What is Sudden Infant Death Syndrome (SIDS)Sudden infant death syndrome has been defined as “the sudden death of an infant under one year of age, which remains unexplained after a thorough case investigation, including performance of a complete autopsy, examination of the death scene and review of the clinical history.” It occurs less frequently in the first month of life, the risk is highest between 2 and 4 months of age, decreasing thereafter. The boys are more affected as compared with the baby girls.. Almost 90% of the reported cases took place in the first six months of life.
Etiology of SIDSAnecdotal evidence suggests that some of the infant deaths are due to upper airway obstruction. Obstructive apnoea has been suggested as a possible reason for SIDS. Another group of investigators have shown that the hypoxanthine concentration was found to be raised in the vitreous humor of babies dying from SIDS. Hypoxanthine is a breakdown product of adenosine monophosphate, a catabolic process accelerated by hypoxia, providing supportive evidence that babies suffered from recurring hypoxia before death.
It has also been suggested that many infants die due to a viral upper respiratory tract infection, which may have led to hyperpyrexia and central apnoea causing SIDS. Another study claims that babies dying due to SIDS may have a defect of immune system. An increased concentration of IgG, IgM and may be IgA was reported in the lungs of these babies.
Autonomic impairment or immature cardiorespiratory autonomic control, and a failure of arousal responsiveness from sleep are also known to cause SIDS.
Increasingly developing research has shown that SIDS may be the consequence of a primary underlying genetic disorder, including inborn errors of metabolism (Especially fatty acid metabolism disorders), genetic defects of cardiac conduction and hypertrophic cardiomyopathies.
Risk factors for SIDSA triple risk model has been suggested for SIDS risk;
· A vulnerable infant
· A critical developmental period in homeostatic control
· Exogenous stressor, such as being placed for sleep in the prone position
The generally recognized risk factors for SIDS as reported in research studies are;
Maternal smoking and smoke exposureMaternal smoking during pregnancy and postnatal exposure to tobacco has emerged as separate risk factor for SIDS. Prenatal smoke exposure causes decreased lung volume and compliance, decreased heart rate variability to stress; nicotine has neuroteratogenic effects resulting in decreased arousal to hypoxia and other stimuli.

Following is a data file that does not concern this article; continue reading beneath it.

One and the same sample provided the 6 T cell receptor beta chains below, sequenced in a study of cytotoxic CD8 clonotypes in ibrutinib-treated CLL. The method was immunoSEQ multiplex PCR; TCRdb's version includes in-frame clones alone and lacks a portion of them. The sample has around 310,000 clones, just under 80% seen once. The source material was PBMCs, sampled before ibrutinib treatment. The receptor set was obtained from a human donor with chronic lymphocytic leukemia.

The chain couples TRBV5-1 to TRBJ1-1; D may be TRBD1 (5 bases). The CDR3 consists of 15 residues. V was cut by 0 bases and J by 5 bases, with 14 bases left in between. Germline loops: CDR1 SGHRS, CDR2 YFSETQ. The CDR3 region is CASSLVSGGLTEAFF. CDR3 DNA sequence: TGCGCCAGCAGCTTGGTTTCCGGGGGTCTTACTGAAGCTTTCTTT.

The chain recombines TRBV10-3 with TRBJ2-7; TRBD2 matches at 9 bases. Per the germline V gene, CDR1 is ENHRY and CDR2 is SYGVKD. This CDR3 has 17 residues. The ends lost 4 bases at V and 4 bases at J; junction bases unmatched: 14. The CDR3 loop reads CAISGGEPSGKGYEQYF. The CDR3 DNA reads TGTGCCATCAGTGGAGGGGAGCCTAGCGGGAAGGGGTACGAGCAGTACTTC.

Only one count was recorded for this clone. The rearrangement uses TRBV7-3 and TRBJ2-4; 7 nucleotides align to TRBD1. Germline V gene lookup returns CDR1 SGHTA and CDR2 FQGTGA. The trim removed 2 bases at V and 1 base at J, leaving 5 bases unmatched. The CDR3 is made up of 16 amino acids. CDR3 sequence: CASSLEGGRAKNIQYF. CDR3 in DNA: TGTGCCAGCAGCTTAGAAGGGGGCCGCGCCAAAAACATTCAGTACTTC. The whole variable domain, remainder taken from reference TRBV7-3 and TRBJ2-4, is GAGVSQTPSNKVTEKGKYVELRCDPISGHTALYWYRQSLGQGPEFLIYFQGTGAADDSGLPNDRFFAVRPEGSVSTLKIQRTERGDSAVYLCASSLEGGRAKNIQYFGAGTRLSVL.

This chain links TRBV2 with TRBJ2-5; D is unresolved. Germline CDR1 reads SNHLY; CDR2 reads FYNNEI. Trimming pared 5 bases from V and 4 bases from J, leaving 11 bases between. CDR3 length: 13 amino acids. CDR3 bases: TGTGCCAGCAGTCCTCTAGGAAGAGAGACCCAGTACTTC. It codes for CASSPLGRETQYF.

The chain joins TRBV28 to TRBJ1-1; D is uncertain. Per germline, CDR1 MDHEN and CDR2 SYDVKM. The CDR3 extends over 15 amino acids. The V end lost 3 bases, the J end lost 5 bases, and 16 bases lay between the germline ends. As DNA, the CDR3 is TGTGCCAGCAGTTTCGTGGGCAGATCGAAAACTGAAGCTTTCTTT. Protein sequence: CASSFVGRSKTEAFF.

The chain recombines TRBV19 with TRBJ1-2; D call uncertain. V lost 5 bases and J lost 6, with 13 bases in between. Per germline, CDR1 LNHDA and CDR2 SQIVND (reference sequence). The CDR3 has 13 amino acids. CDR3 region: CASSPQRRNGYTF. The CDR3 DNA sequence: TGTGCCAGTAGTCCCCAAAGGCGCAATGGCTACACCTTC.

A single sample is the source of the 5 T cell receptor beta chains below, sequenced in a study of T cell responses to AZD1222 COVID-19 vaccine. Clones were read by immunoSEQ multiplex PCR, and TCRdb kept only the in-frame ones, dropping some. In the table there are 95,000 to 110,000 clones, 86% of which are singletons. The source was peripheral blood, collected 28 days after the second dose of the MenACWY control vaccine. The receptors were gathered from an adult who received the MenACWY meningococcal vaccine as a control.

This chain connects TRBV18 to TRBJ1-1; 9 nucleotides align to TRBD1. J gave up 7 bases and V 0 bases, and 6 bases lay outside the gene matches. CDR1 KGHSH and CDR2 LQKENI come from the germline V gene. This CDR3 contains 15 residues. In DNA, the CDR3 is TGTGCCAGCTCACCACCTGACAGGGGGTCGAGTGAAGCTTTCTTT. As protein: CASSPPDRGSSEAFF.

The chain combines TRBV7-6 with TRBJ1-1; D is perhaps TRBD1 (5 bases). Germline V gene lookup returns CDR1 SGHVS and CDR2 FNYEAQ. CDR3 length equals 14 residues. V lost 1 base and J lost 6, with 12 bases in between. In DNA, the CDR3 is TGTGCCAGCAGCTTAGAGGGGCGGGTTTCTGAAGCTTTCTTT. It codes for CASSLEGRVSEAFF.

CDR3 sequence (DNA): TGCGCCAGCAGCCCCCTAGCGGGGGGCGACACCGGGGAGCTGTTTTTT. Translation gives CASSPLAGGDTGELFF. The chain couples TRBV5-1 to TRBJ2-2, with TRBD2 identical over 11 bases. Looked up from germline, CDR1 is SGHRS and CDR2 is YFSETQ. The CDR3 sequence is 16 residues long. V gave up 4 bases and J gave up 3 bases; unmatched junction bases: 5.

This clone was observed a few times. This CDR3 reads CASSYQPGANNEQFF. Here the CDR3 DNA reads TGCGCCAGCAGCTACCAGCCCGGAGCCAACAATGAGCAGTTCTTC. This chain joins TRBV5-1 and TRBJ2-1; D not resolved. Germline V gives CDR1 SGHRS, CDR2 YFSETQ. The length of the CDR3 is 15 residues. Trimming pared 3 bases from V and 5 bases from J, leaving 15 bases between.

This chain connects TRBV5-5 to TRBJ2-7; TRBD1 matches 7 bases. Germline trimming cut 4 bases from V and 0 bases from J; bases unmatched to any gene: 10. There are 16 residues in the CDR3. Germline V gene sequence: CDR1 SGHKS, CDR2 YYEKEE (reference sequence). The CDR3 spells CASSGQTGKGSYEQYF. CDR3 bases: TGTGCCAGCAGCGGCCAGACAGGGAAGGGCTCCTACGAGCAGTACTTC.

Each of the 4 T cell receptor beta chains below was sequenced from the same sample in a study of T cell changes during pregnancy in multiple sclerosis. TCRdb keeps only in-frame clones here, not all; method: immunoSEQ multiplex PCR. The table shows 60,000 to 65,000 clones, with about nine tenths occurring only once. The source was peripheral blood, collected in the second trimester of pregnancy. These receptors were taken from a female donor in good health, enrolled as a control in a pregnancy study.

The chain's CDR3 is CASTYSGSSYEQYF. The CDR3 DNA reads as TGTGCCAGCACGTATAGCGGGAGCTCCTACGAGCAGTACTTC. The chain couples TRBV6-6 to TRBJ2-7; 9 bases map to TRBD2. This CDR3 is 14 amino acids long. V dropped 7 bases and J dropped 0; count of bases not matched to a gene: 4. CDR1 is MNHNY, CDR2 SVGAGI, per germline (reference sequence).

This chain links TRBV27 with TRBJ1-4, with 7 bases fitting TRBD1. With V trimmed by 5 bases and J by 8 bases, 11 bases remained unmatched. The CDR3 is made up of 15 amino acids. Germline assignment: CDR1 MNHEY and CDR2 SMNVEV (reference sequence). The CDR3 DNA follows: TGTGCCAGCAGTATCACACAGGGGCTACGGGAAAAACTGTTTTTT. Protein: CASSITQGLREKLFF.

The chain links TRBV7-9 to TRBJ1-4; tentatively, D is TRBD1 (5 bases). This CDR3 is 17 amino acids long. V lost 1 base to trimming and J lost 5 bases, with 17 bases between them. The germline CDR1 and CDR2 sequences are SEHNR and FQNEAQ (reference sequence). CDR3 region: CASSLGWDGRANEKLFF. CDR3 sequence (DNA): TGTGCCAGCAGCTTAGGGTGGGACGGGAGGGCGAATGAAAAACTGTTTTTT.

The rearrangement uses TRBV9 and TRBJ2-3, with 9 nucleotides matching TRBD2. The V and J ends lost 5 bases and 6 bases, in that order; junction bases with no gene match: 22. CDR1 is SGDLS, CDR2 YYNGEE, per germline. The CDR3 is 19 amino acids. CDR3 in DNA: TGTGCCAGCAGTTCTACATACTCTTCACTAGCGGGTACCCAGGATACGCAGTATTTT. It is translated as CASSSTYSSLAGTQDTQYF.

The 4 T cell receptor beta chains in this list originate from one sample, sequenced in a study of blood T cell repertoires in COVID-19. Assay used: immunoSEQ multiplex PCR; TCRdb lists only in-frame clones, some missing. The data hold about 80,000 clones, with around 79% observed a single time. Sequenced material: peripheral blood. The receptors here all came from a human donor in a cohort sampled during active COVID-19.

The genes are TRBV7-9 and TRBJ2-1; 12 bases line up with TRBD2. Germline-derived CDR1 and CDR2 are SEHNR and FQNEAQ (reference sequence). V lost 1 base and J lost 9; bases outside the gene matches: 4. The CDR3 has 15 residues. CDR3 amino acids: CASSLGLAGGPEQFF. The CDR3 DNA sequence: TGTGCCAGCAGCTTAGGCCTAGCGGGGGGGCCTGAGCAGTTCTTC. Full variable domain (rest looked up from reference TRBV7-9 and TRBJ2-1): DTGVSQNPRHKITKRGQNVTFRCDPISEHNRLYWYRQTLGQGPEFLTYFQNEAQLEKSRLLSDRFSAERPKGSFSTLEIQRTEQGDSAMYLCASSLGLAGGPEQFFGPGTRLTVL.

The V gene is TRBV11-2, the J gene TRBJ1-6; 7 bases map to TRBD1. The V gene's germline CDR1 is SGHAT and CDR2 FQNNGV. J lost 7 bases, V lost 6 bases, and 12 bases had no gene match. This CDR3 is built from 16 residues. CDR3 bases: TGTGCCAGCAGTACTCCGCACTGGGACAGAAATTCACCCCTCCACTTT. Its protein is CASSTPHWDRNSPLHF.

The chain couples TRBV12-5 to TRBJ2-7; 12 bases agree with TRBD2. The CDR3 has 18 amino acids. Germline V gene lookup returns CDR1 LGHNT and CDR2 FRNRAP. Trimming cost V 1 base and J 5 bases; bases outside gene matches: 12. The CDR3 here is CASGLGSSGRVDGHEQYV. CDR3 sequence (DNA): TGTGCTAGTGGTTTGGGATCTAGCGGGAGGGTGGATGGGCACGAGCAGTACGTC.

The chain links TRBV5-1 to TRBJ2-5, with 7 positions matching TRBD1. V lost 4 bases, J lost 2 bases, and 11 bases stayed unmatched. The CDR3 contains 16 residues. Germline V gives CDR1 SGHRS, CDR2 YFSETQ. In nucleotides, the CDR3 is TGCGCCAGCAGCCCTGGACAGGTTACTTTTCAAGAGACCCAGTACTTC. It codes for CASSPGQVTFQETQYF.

Sleep practice and environmentThe side sleep position has increased the risk to SIDS. Side sleep position is unstable and infants may roll to prone increasing the risk of SIDS. Soft bedding and soft surfaces including pillows, quilts, comforters, sheepskin and porous mattresses are all important risk factors. Warmer room temperature and multiple layers of clothing or blankets on the infant also act as a risk factor. Bed sharing with smoking mothers or after consuming alcohol may prove hazardous for the baby.
Infant medical conditionPremature infants or those with low birth weight are at an increased risk of SIDS. Apnoea, upper respiratory tract infection are other risk factors for SIDS.
SiblingsSiblings of SIDS victims are at an increased risk. This may be due to genetic or metabolic disorders.
Prevention of SIDSThe risk to SIDS may be reduced to cut down the deaths of the infants. American Academy of Pediatrics has recommended some suggestions for reducing the risk factors for SIDS.
· Back to sleep, infants should be kept in supine position. Side sleeping is not considered safe.
· Use a firm sleep surface.
· Do not use soft toys or loose objects for infants.
· DO not smoke during pregnancy and after delivery.
· Co sleeping is not recommended. A separate but proximate sleeping environment such as a cot or bassinet close to parent’s bed is preferred.
· Breastfeeding is considered protective for SIDS risk.
· Do not overheat
· Offer a pacifier to the baby at nap time and bed time. Do not reinsert it once the baby goes to sleep.
· Avoid development of positional plagiocephaly, encourage “tummy time” when the infant is awake and playful.
· Do not excessively use car seats or bouncers.
Despite a definite reduction in the cases of SIDS, there still needs a lot to be done in the field. A definitive search strategy is required to look into the causes, pathophysiology of SIDS and suggest effective interventions to avoid the risk of SIDS.
ReferencesChristodoulou, J. (2013, February). Advances in the Genetic Investigation of Sids. Pathology, 45.
Milner, A. (1989, March 18). Sudden Infant Death Syndrome Recent focus on the respiratory system. British Medical Journal, 298, 689-690.
Moon, R. Y., Horne, R. H., & Hauck, F. R. (2007, November 3). Sudden Infant Death Syndrome. The Lancet, 370, 1578-1587.